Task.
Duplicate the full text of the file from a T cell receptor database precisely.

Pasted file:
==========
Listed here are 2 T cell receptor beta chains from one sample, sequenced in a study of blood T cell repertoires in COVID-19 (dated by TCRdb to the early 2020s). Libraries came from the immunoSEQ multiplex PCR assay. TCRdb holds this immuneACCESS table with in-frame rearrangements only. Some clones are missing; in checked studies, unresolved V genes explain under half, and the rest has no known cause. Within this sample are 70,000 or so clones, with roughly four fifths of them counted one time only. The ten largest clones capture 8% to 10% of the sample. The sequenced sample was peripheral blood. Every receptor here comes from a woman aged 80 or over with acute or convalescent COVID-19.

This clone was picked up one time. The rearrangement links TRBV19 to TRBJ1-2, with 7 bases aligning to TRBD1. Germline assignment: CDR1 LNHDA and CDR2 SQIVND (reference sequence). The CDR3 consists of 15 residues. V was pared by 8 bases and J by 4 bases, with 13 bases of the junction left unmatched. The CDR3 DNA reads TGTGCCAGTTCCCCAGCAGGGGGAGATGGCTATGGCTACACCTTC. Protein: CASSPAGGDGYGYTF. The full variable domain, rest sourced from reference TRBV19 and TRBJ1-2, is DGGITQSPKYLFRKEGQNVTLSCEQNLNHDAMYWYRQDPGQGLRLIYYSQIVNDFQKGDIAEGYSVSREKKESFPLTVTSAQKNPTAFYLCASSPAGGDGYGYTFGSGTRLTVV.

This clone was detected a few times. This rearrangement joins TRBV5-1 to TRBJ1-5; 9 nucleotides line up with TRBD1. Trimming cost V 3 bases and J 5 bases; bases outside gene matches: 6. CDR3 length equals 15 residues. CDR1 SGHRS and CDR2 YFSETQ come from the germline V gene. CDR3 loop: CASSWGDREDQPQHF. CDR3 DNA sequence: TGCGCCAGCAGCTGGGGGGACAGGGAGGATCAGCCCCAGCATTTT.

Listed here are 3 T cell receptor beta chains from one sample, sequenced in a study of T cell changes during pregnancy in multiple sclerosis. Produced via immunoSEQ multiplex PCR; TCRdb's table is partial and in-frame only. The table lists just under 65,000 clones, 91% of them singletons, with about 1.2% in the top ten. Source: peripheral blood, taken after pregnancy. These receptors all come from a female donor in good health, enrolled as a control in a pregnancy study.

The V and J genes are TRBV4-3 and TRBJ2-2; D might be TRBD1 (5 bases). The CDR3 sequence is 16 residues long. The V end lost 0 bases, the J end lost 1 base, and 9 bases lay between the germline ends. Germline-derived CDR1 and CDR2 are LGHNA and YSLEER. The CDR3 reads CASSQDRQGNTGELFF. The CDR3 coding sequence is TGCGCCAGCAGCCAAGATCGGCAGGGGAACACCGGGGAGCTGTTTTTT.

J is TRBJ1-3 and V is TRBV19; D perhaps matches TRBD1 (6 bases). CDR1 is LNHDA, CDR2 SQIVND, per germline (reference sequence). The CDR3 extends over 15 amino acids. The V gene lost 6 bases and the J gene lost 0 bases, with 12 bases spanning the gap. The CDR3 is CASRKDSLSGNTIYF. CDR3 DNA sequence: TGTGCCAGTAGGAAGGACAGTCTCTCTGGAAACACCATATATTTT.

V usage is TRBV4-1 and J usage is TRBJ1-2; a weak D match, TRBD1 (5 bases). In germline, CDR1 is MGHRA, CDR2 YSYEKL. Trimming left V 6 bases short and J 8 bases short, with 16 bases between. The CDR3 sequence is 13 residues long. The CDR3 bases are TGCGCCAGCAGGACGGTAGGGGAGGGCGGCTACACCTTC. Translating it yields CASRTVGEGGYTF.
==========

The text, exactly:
Listed here are 2 T cell receptor beta chains from one sample, sequenced in a study of blood T cell repertoires in COVID-19 (dated by TCRdb to the early 2020s). Libraries came from the immunoSEQ multiplex PCR assay. TCRdb holds this immuneACCESS table with in-frame rearrangements only. Some clones are missing; in checked studies, unresolved V genes explain under half, and the rest has no known cause. Within this sample are 70,000 or so clones, with roughly four fifths of them counted one time only. The ten largest clones capture 8% to 10% of the sample. The sequenced sample was peripheral blood. Every receptor here comes from a woman aged 80 or over with acute or convalescent COVID-19.

This clone was picked up one time. The rearrangement links TRBV19 to TRBJ1-2, with 7 bases aligning to TRBD1. Germline assignment: CDR1 LNHDA and CDR2 SQIVND (reference sequence). The CDR3 consists of 15 residues. V was pared by 8 bases and J by 4 bases, with 13 bases of the junction left unmatched. The CDR3 DNA reads TGTGCCAGTTCCCCAGCAGGGGGAGATGGCTATGGCTACACCTTC. Protein: CASSPAGGDGYGYTF. The full variable domain, rest sourced from reference TRBV19 and TRBJ1-2, is DGGITQSPKYLFRKEGQNVTLSCEQNLNHDAMYWYRQDPGQGLRLIYYSQIVNDFQKGDIAEGYSVSREKKESFPLTVTSAQKNPTAFYLCASSPAGGDGYGYTFGSGTRLTVV.

This clone was detected a few times. This rearrangement joins TRBV5-1 to TRBJ1-5; 9 nucleotides line up with TRBD1. Trimming cost V 3 bases and J 5 bases; bases outside gene matches: 6. CDR3 length equals 15 residues. CDR1 SGHRS and CDR2 YFSETQ come from the germline V gene. CDR3 loop: CASSWGDREDQPQHF. CDR3 DNA sequence: TGCGCCAGCAGCTGGGGGGACAGGGAGGATCAGCCCCAGCATTTT.

Listed here are 3 T cell receptor beta chains from one sample, sequenced in a study of T cell changes during pregnancy in multiple sclerosis. Produced via immunoSEQ multiplex PCR; TCRdb's table is partial and in-frame only. The table lists just under 65,000 clones, 91% of them singletons, with about 1.2% in the top ten. Source: peripheral blood, taken after pregnancy. These receptors all come from a female donor in good health, enrolled as a control in a pregnancy study.

The V and J genes are TRBV4-3 and TRBJ2-2; D might be TRBD1 (5 bases). The CDR3 sequence is 16 residues long. The V end lost 0 bases, the J end lost 1 base, and 9 bases lay between the germline ends. Germline-derived CDR1 and CDR2 are LGHNA and YSLEER. The CDR3 reads CASSQDRQGNTGELFF. The CDR3 coding sequence is TGCGCCAGCAGCCAAGATCGGCAGGGGAACACCGGGGAGCTGTTTTTT.

J is TRBJ1-3 and V is TRBV19; D perhaps matches TRBD1 (6 bases). CDR1 is LNHDA, CDR2 SQIVND, per germline (reference sequence). The CDR3 extends over 15 amino acids. The V gene lost 6 bases and the J gene lost 0 bases, with 12 bases spanning the gap. The CDR3 is CASRKDSLSGNTIYF. CDR3 DNA sequence: TGTGCCAGTAGGAAGGACAGTCTCTCTGGAAACACCATATATTTT.

V usage is TRBV4-1 and J usage is TRBJ1-2; a weak D match, TRBD1 (5 bases). In germline, CDR1 is MGHRA, CDR2 YSYEKL. Trimming left V 6 bases short and J 8 bases short, with 16 bases between. The CDR3 sequence is 13 residues long. The CDR3 bases are TGCGCCAGCAGGACGGTAGGGGAGGGCGGCTACACCTTC. Translating it yields CASRTVGEGGYTF.